That's right. A huge part of why we are in the budgetary toilet we are in is precisely because, after disabling the mechanism to back up on tax cuts, our legislature in the 1990's went full speed ahead. And like a driver who starts down a road which becomes a trail and eventually a stream bed that is too narrow to turn around, Arizona has gotten into a budget pickle because in the full knowledge that the tax cuts could not be reversed the legislature chose during the times of relative prosperity to cut taxes virtually every year, not adequately fund the 'rainy day fund' (in case you're wondering it ran dry earlier this year just balancing the 2009 budget) and assume that the booming economy would continue forever. Taxes were cut so that schools, state services and other areas which were left to subsist on a shoestring budget even when times were good, had to make massive cuts this year which resulted in everything from teacher layoffs (making Arizona's class sizes, already among the worst in the country, even worse) to literally putting the state capitol building up for bid and committing ourselves to paying rent on it in the future -- and in a year when the commercial real estate market is at rock bottom so we won't even get much for it.

I will say this though-- Republicans have always been for tax cuts and 'smaller government.' So they did what they said they would. What this also shows is the hazard of electing the same party to be the majority party in the legislature for decades. In particular, since the 1992 referendum, we've had Republican governors for 11 out of 17 years and the GOP has controlled both houses of the legislature for all of that time except for a two year stint in which the senate was split 15-15 and still elected a Republican leader.

The return of the state equalization property tax, which was suspended for three years by a 2006 agreement and will return because the Governor had little choice but to veto its permanent repeal, is a small restitution of the revenue that was lost to the yearly reckless and deep tax cuts the legislature voted for every year for at least a decade. As both a parent and a homeowner I look forward to paying it this year because of how badly the revenue will be needed, but I know how inadequate a step that will be toward restoring the quality of our schools and other institutions that will take years to fix even if we get someone better in charge than the collection of incompetents running the state now.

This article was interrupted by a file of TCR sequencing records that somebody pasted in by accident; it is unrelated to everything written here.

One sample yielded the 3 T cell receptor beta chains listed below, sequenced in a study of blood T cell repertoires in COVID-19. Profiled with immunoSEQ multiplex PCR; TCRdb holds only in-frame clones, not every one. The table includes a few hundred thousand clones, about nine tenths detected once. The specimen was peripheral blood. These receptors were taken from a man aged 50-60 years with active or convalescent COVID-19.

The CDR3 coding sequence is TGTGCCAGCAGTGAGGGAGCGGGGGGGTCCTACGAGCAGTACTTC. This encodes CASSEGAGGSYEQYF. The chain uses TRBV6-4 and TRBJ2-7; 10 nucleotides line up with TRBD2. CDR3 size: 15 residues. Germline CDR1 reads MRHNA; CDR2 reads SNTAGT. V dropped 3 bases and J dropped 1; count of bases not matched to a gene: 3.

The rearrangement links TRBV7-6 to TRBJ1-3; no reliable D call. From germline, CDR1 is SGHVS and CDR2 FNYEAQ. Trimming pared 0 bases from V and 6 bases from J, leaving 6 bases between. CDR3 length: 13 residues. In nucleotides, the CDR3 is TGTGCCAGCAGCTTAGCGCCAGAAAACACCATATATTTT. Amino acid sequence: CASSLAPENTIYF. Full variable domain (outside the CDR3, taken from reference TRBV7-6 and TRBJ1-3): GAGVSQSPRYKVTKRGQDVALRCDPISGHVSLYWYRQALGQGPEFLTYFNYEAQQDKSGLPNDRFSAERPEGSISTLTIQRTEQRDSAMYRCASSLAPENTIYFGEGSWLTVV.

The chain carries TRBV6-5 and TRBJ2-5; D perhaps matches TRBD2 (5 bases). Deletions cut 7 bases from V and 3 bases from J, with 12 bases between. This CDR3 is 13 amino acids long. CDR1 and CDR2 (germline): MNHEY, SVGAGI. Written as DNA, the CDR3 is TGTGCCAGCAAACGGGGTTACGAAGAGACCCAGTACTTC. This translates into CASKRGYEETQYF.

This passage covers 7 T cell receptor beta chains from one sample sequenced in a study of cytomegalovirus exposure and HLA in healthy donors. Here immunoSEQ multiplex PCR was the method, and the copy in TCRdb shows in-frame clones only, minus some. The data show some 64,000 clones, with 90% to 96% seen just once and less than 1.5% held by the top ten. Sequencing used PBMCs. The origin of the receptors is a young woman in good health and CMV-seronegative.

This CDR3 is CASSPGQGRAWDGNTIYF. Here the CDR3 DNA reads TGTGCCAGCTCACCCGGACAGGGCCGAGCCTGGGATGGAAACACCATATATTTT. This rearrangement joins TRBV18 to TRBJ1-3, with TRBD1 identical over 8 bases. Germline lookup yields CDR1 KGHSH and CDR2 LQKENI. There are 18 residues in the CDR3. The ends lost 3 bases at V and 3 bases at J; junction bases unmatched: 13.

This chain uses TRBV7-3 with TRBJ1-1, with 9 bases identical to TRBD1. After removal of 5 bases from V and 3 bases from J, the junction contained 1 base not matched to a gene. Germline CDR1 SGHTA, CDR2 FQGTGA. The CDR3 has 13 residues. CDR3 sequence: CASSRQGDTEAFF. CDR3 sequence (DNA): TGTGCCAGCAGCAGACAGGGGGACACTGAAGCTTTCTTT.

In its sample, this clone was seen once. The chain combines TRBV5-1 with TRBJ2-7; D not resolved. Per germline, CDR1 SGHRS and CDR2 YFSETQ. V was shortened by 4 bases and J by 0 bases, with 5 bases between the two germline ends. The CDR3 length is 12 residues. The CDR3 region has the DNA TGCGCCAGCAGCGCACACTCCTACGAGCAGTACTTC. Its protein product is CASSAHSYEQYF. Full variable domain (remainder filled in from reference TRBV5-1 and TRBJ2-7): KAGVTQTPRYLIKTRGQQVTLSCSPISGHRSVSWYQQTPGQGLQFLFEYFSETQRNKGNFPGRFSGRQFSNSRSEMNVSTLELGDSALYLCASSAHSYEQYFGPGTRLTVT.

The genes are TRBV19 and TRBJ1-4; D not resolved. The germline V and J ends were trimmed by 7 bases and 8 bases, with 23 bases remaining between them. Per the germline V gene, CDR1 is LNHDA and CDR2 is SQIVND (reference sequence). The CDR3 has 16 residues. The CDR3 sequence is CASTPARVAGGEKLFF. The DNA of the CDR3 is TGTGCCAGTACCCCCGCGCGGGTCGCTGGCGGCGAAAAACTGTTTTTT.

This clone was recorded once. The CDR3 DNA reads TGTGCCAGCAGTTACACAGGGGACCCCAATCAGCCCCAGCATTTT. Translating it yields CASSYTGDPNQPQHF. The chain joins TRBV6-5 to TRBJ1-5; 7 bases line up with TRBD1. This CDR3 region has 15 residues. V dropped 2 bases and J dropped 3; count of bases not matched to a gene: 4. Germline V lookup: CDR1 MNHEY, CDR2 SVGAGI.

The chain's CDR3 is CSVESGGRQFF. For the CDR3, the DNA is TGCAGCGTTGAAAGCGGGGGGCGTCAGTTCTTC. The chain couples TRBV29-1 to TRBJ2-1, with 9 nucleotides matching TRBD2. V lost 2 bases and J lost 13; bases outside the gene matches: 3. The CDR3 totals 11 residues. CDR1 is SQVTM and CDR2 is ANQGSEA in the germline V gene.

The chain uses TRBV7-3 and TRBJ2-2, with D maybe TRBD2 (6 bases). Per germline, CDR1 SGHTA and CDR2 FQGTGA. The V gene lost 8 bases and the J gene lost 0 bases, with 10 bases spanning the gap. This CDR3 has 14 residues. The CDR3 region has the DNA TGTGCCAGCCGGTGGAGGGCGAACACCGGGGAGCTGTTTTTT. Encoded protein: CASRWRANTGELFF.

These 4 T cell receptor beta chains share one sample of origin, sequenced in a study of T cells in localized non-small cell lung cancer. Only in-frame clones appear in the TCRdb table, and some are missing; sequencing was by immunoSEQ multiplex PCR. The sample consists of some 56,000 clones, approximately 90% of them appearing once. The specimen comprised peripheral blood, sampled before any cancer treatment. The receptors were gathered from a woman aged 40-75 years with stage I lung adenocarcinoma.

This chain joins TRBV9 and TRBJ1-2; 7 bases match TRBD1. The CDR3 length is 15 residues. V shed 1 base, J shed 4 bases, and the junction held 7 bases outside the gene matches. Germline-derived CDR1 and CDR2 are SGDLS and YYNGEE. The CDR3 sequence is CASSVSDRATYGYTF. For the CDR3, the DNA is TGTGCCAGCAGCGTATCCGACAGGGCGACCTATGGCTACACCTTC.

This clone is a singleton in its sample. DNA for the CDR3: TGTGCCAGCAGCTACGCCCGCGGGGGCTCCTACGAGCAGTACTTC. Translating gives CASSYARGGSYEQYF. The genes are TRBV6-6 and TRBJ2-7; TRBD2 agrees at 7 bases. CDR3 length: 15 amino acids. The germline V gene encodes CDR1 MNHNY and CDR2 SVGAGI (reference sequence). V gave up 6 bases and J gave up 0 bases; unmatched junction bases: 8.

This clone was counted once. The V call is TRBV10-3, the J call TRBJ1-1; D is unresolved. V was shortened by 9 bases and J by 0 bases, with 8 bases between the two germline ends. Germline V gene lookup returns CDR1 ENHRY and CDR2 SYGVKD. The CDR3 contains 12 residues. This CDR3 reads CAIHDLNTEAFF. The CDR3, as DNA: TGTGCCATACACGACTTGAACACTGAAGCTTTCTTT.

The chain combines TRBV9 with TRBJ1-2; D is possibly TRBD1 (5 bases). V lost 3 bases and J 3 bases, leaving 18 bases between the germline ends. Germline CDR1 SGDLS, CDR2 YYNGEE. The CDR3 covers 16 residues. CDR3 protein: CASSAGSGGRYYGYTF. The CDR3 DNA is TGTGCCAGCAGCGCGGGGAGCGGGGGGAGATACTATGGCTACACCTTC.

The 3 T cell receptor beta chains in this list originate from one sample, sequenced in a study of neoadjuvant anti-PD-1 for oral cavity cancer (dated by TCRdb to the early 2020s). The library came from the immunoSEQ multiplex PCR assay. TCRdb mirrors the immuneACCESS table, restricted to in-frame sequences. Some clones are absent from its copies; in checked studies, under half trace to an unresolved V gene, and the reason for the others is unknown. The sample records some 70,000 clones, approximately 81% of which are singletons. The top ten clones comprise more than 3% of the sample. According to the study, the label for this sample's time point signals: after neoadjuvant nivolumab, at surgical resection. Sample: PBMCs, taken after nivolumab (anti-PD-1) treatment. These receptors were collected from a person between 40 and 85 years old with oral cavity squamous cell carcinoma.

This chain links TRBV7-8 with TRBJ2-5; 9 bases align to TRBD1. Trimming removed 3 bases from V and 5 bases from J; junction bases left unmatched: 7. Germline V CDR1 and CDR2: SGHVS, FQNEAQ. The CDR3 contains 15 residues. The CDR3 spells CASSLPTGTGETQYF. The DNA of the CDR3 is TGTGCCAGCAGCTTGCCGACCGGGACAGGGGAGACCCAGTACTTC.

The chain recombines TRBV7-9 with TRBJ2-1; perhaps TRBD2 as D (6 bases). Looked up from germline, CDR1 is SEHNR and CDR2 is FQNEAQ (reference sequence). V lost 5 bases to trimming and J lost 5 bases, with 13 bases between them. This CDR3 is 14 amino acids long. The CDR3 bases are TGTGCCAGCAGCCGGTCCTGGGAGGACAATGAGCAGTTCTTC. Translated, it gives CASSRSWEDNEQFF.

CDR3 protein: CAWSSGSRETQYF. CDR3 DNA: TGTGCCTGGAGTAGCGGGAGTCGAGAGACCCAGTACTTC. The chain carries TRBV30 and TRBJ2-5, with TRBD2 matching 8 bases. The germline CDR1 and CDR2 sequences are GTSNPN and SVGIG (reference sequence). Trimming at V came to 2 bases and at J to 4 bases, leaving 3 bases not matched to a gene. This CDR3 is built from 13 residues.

And if Jan Brewer wants to blame someone, perhaps she should go back a few years. And look in the mirror. Because she was right in the middle, as senate majority whip, helping drive the car down that one way path to fiscal damnation.


David said...

Jan Brewer could have avoided the whole mess if she'd just sat down with all the leaders in both parties in January.

What do we pay them to stay down there for the first seven months for, if they don't even get serious until August?

If they do this bad of a job next year I will refuse to vote for anyone currently in the legislature (or the Governor) for any state office, of any kind. Already, I consider being a member of the legislature to be a very negative mark against a candidate next year.

Eli Blake said...


I understand your sentiments, but keep in mind that almost half the legislature-- Democrats-- were not even seriously consulted until mid-August.